In terms of textual evidence, Oxyrhynchus is perhaps the best-documented site of Greco-Roman Egypt, because of the enormous numbers of papyri excavated there. British and Italian excavations at Oxyrhynchus unearthed several thousand papyri (as well as texts on other mediums), mostly written in Greek, but also in Latin, Coptic, Demotic, and Arabic. The Oxyrhynchus papyri range in date from the Ptolemaic through Early Islamic periods, but the majority come from the Roman period and present an unusually complete record of the culture, society, and economy of the town. The archaeological contexts of the Oxyrhynchus papyri are known in a general way: most of the papyri from the British excavations were found in ancient rubbish dumps, while papyri from the Italian excavations came from the town itself. The papyri have been the object of extensive publication efforts: Greek and Latin texts from the British excavations have regularly appeared in the series The Oxyrhynchus Papyri, from 1898 to the present; papyri from the Italian excavations were published in fifteen volumes as Papiri greci e latini, from 1912 to 1979. In addition, hundreds of Oxyrhynchus papyri in Greek have been published individually in monographs and journal articles; the Demotic, Coptic, and Arabic papyri found during the British and Italian excavations, however, remain largely unpublished.

The contents of the Oxyrhynchus papyri span an enormous range of literary and nonliterary texts. The British excavations initially concentrated on the discovery of Greek literary papyri; in addition to known Greek literature, the Oxyrhynchus papyri have yielded hundreds of fragments of “new” Greek texts by known authors, along with anonymous poems, plays, orations, grammars, and scholia. They also included, in Greek, fragments of numerous philosophical, rhetorical, and historical compositions; there were as well scientific, astronomical, astrological, mathematical, medical, and magical texts. In Greek, with a smaller (but significant) number in Latin, documentary texts included official documents, legal contracts, wills, accounts, lists, private letters; the majority of these were of Roman date. Papyri from the Roman period also documented the importance of both Egyptian and Hellenistic cults at Oxyrhynchus, and they attested to a significant Jewish presence. Many important early Christian texts came from Oxyrhynchus, including fragments of biblical manuscripts, hymns, and documentary texts. Documentary texts from the later periods have attested to a localized system of dating—the so-called eras of Oxyrhynchus. An important archive of Byzantine period papyri from Oxyrhynchus are the papers of the Apion family, documents pertaining to the running of a large estate in late antique Egypt. Demotic, Coptic, and Arabic papyri from Oxyrhynchus include documentary, literary, and magical texts.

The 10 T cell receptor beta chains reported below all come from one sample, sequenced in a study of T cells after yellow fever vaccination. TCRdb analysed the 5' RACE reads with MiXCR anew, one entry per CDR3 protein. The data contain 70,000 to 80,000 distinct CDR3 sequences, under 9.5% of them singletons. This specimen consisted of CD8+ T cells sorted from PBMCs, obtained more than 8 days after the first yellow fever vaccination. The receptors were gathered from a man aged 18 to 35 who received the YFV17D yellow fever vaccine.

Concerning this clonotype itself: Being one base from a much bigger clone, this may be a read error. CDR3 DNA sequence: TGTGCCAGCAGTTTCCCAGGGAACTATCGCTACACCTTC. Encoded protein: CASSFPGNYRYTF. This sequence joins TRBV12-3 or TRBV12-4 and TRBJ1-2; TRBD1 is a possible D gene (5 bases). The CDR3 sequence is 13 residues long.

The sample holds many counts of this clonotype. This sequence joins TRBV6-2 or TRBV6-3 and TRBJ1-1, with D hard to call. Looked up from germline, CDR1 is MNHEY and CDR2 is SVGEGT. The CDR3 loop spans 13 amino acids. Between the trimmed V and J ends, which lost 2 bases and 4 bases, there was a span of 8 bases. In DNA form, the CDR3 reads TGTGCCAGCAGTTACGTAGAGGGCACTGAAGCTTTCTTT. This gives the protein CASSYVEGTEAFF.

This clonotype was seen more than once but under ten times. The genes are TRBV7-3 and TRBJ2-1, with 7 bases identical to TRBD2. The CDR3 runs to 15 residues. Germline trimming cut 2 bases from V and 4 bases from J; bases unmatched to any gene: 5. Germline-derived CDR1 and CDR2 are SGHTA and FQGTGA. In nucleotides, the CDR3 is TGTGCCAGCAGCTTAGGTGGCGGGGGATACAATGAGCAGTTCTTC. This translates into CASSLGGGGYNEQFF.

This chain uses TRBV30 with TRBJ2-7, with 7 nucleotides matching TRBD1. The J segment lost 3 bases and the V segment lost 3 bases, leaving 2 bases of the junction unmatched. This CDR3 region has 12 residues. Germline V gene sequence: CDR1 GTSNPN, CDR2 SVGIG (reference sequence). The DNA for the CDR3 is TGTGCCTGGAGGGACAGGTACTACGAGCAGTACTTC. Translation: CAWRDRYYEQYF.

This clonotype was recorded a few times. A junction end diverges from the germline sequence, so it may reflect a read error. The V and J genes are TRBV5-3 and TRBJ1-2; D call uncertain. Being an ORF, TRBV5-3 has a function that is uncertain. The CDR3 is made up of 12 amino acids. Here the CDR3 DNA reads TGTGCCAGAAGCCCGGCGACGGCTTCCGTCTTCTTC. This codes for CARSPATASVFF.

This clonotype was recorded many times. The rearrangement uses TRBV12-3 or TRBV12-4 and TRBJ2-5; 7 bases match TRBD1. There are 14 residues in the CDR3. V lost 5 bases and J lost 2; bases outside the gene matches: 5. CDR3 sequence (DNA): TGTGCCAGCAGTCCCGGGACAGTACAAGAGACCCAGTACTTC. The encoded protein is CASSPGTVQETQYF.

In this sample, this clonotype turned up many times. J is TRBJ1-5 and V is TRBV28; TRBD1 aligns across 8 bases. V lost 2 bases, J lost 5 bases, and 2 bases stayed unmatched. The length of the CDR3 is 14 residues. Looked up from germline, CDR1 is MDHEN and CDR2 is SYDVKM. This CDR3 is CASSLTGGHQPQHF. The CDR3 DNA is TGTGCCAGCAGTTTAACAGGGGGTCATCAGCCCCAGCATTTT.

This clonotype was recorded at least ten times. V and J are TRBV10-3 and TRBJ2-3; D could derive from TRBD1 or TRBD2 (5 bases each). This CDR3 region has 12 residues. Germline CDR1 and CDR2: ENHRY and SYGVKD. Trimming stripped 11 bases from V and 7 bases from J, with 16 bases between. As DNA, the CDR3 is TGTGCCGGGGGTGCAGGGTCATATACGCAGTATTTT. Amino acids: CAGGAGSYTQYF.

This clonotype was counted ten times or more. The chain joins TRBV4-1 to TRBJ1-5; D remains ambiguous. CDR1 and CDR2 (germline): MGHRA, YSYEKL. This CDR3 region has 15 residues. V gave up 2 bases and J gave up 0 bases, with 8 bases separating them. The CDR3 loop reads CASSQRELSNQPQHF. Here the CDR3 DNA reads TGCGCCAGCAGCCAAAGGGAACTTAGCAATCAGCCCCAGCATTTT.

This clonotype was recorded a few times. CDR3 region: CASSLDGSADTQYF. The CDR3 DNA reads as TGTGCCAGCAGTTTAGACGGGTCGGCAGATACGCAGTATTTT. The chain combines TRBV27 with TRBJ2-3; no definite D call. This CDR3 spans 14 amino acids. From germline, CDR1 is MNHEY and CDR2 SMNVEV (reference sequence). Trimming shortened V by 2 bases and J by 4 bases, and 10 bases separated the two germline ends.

• Grenfell, Bernard P., and Arthur S. Hunt et al., eds. The Oxyrhynchus Papyri. Graeco-Roman Memoirs. London, 1898- present. Ongoing series (65 volumes to date) of Greek and Latin papyri from the British excavations; descriptions, text, and critical apparatus provided for most papyri, as well as an English translation.
  • Krüger, Julian. Oxyrhynchos in der Kaiserzeit: Studien zur Topographie und Literaturrezeption. Frankfurt a. M., 1990. Two unrelated studies of the topography of Roman Oxyrhynchus and the role of literature in the intellectual life there; useful but incomplete and with little synthesis of the extensive material for both subjects.
  • Montserrat, Dominic. “Oxyrhynchus.” In The Dictionary of Art, edited by Jane Turner, vol. 23, pp. 692–693. New York, 1996. Useful summary with bibliography.
  • Petrie, W. M. Flinders. The Tombs of the Courtiers and Oxyrhynkos. London, 1925. Publication of Flinders Petrie's work at the site.
  • Rowlandson, Jane. Landowners and Tenants in Roman Egypt: The Social Relations of Agriculture in the Oxyrhynchite Nome. Oxford, 1996. Study of agriculture and social relations in Oxyrhynchus and environs; important work for agriculture of Roman Egypt in general.
  • Schneider, Hans D. Beelden van Behnasa: Egyptische kunst uit de Romeinse keisertijd 1e-3e eeuw na Chr. Zutphen, 1982. Publication of the funerary sculptures from the Oxyrhynchus cemeteries; also contains archival views of the site.
  • Turner, Eric. “The Graeco-Roman Branch.” In Excavating in Egypt: The Egypt Exploration Society, 1882–1982, edited by T. G. H. James, pp. 160–178. Chicago, 1982. Detailed survey of the British activities at Oxyrhynchus.
  • Turner, Eric. “Roman Oxyrhynchus.” Journal of Egyptian Archaeology 38 (1952), 78–93. Excellent survey of what was known in 1952 of the layout of Oxyrhynchus and its intellectual life; still extremely useful and interesting reading.

Terry G. Wilfong